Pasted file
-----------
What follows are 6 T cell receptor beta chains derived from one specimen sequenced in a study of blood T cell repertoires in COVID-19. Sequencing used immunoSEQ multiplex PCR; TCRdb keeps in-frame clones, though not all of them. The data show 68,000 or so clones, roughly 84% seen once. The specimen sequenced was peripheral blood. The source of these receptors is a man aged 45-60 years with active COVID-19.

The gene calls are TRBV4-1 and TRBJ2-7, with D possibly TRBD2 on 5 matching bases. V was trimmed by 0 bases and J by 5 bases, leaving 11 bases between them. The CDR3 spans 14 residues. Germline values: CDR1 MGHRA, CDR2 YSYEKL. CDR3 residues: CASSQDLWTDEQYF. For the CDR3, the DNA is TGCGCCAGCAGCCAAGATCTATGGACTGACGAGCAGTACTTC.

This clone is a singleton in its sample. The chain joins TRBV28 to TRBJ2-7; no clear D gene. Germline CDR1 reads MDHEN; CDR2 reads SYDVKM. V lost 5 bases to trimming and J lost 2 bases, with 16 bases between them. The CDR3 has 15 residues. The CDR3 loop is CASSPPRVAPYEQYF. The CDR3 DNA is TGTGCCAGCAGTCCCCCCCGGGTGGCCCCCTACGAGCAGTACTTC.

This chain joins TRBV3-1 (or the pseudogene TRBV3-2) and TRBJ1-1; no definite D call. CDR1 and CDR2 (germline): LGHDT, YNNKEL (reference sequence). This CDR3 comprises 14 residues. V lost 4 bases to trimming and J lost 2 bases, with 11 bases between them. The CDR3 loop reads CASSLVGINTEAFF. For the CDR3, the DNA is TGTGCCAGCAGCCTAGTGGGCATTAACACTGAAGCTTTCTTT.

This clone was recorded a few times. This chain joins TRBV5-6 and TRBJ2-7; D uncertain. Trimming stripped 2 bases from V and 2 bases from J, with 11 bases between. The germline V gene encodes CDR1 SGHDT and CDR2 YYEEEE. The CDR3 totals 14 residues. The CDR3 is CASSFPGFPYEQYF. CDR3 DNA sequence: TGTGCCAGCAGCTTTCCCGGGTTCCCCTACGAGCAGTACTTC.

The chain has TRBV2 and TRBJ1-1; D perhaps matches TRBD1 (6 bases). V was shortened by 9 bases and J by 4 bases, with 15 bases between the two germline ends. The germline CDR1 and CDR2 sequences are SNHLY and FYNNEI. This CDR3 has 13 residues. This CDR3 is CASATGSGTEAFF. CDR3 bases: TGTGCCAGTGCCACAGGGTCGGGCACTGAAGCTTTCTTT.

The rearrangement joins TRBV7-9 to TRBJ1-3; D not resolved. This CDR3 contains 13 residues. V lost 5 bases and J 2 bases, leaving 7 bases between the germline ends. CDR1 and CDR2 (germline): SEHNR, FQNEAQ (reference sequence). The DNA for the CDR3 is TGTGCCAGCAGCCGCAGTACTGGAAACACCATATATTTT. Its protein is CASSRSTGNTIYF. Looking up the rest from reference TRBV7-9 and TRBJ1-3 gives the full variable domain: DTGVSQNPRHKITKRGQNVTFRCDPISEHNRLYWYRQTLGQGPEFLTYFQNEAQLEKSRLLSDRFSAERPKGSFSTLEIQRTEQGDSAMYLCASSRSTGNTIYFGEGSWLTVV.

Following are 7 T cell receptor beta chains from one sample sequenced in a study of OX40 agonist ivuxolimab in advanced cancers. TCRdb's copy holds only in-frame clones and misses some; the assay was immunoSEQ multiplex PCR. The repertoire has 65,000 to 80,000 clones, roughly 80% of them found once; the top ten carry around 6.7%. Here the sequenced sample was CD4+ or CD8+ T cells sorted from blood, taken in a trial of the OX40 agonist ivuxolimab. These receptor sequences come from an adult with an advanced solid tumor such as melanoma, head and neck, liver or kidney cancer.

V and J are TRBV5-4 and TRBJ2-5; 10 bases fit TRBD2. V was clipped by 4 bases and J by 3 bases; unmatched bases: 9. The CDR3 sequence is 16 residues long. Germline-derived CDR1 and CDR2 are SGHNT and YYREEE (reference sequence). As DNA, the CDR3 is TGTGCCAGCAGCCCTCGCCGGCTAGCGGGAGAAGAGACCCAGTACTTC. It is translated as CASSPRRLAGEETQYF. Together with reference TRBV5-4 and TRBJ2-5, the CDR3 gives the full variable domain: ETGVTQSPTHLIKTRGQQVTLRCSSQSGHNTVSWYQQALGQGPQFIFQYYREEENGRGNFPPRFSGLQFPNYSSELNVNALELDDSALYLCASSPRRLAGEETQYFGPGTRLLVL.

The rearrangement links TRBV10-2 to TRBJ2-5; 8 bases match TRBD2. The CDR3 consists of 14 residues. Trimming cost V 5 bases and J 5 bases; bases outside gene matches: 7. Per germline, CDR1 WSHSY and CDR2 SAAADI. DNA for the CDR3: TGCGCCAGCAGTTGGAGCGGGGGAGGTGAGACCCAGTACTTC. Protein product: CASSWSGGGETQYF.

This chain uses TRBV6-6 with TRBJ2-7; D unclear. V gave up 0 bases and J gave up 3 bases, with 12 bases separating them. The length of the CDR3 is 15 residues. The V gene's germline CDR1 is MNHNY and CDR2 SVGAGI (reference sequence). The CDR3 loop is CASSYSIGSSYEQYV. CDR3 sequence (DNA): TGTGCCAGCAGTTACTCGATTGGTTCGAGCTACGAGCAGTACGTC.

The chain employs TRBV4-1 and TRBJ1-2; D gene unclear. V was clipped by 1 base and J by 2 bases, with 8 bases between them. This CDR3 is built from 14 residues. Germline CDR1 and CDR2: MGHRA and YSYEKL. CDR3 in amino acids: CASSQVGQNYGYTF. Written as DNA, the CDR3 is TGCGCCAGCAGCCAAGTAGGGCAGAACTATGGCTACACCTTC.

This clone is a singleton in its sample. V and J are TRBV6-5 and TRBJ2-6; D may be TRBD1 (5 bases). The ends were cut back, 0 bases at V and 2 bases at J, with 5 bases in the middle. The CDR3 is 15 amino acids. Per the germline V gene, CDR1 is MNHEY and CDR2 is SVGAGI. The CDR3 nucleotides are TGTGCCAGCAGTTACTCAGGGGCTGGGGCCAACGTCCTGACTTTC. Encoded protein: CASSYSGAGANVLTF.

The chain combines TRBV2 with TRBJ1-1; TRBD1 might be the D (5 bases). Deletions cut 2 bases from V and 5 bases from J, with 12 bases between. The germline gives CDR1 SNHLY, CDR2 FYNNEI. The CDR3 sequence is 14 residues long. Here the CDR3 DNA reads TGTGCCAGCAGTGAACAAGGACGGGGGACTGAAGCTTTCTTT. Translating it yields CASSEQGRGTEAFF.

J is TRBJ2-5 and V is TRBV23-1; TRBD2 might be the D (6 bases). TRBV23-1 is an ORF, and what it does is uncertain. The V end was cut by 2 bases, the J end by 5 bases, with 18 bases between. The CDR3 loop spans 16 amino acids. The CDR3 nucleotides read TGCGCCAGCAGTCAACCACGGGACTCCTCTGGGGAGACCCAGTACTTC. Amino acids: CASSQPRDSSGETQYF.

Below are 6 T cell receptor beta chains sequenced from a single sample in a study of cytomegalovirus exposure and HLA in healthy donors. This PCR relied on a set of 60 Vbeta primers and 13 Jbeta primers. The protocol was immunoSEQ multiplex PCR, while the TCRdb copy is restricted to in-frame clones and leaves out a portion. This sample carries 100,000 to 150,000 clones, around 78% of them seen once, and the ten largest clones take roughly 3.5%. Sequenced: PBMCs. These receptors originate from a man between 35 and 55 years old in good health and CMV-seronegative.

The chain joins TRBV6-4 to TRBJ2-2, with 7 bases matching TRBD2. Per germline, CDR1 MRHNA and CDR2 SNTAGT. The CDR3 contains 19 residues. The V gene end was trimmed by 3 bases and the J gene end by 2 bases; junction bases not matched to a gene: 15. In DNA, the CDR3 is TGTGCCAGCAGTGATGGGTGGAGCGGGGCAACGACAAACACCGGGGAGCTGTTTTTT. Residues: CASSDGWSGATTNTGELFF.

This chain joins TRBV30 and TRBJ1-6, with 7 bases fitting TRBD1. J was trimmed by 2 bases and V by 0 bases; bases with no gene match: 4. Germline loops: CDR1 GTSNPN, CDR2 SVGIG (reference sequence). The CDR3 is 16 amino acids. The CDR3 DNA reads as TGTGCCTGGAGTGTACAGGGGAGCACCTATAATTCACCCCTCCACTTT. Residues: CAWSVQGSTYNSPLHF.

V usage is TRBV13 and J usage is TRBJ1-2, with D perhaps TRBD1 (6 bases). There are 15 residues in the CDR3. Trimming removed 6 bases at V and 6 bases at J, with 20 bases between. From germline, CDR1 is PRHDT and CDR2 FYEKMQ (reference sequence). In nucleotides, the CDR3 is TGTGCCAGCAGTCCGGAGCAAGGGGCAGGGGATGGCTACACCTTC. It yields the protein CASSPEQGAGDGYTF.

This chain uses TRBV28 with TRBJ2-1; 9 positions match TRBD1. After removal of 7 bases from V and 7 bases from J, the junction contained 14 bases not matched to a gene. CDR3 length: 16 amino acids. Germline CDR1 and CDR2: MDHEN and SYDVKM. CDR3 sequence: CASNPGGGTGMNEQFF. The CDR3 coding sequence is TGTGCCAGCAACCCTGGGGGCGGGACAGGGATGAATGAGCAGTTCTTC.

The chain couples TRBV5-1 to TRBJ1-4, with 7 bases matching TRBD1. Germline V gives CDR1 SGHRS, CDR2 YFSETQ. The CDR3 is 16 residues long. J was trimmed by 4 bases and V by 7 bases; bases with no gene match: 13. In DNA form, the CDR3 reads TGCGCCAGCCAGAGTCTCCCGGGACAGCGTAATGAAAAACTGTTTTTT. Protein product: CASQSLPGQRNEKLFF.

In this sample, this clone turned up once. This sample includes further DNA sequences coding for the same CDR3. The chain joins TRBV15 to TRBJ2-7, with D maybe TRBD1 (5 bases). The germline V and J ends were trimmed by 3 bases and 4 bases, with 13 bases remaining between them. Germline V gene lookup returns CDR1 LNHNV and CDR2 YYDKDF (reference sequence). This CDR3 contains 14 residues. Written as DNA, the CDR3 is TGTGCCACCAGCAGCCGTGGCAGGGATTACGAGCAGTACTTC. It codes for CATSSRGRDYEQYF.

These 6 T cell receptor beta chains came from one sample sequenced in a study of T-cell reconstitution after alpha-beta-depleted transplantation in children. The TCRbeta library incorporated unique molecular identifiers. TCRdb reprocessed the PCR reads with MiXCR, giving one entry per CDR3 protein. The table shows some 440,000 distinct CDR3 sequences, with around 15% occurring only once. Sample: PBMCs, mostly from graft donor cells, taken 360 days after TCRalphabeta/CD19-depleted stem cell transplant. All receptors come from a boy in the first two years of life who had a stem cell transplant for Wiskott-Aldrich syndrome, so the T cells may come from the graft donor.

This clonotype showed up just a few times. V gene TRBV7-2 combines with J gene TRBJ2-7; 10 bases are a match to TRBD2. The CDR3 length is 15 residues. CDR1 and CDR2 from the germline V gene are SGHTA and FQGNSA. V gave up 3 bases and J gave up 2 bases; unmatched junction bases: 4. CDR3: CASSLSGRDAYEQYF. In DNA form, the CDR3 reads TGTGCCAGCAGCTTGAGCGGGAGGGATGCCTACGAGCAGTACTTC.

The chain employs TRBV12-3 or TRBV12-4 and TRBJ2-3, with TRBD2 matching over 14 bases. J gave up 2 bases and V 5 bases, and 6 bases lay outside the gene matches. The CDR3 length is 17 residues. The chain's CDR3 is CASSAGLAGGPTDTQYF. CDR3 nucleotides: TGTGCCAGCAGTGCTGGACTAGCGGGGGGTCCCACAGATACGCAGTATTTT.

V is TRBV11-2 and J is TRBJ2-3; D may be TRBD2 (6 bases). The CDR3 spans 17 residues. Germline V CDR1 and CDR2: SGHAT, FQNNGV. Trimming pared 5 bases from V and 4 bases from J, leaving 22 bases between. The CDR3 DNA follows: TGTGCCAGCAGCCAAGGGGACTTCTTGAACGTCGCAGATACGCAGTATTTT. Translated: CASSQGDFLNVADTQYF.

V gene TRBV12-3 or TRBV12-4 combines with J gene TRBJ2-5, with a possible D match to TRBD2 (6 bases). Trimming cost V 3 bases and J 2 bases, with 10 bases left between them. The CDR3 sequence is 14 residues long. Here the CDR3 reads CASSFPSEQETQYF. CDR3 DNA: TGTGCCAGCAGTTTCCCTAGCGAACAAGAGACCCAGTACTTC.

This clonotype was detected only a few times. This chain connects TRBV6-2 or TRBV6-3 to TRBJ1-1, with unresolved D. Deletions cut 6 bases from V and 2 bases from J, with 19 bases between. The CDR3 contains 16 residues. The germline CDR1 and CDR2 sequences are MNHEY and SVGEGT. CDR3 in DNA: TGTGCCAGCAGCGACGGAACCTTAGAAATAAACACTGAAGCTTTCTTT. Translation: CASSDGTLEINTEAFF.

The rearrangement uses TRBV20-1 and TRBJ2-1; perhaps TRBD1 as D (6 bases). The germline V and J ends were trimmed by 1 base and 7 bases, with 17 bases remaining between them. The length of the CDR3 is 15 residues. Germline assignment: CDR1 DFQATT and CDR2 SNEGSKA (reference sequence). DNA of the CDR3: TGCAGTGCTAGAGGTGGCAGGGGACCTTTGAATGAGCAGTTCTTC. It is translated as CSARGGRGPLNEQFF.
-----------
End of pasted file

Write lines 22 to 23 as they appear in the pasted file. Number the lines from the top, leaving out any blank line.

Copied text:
In this sample, this clone turned up once. This sample includes further DNA sequences coding for the same CDR3. The chain joins TRBV15 to TRBJ2-7, with D maybe TRBD1 (5 bases). The germline V and J ends were trimmed by 3 bases and 4 bases, with 13 bases remaining between them. Germline V gene lookup returns CDR1 LNHNV and CDR2 YYDKDF (reference sequence). This CDR3 contains 14 residues. Written as DNA, the CDR3 is TGTGCCACCAGCAGCCGTGGCAGGGATTACGAGCAGTACTTC. It codes for CATSSRGRDYEQYF.

These 6 T cell receptor beta chains came from one sample sequenced in a study of T-cell reconstitution after alpha-beta-depleted transplantation in children. The TCRbeta library incorporated unique molecular identifiers. TCRdb reprocessed the PCR reads with MiXCR, giving one entry per CDR3 protein. The table shows some 440,000 distinct CDR3 sequences, with around 15% occurring only once. Sample: PBMCs, mostly from graft donor cells, taken 360 days after TCRalphabeta/CD19-depleted stem cell transplant. All receptors come from a boy in the first two years of life who had a stem cell transplant for Wiskott-Aldrich syndrome, so the T cells may come from the graft donor.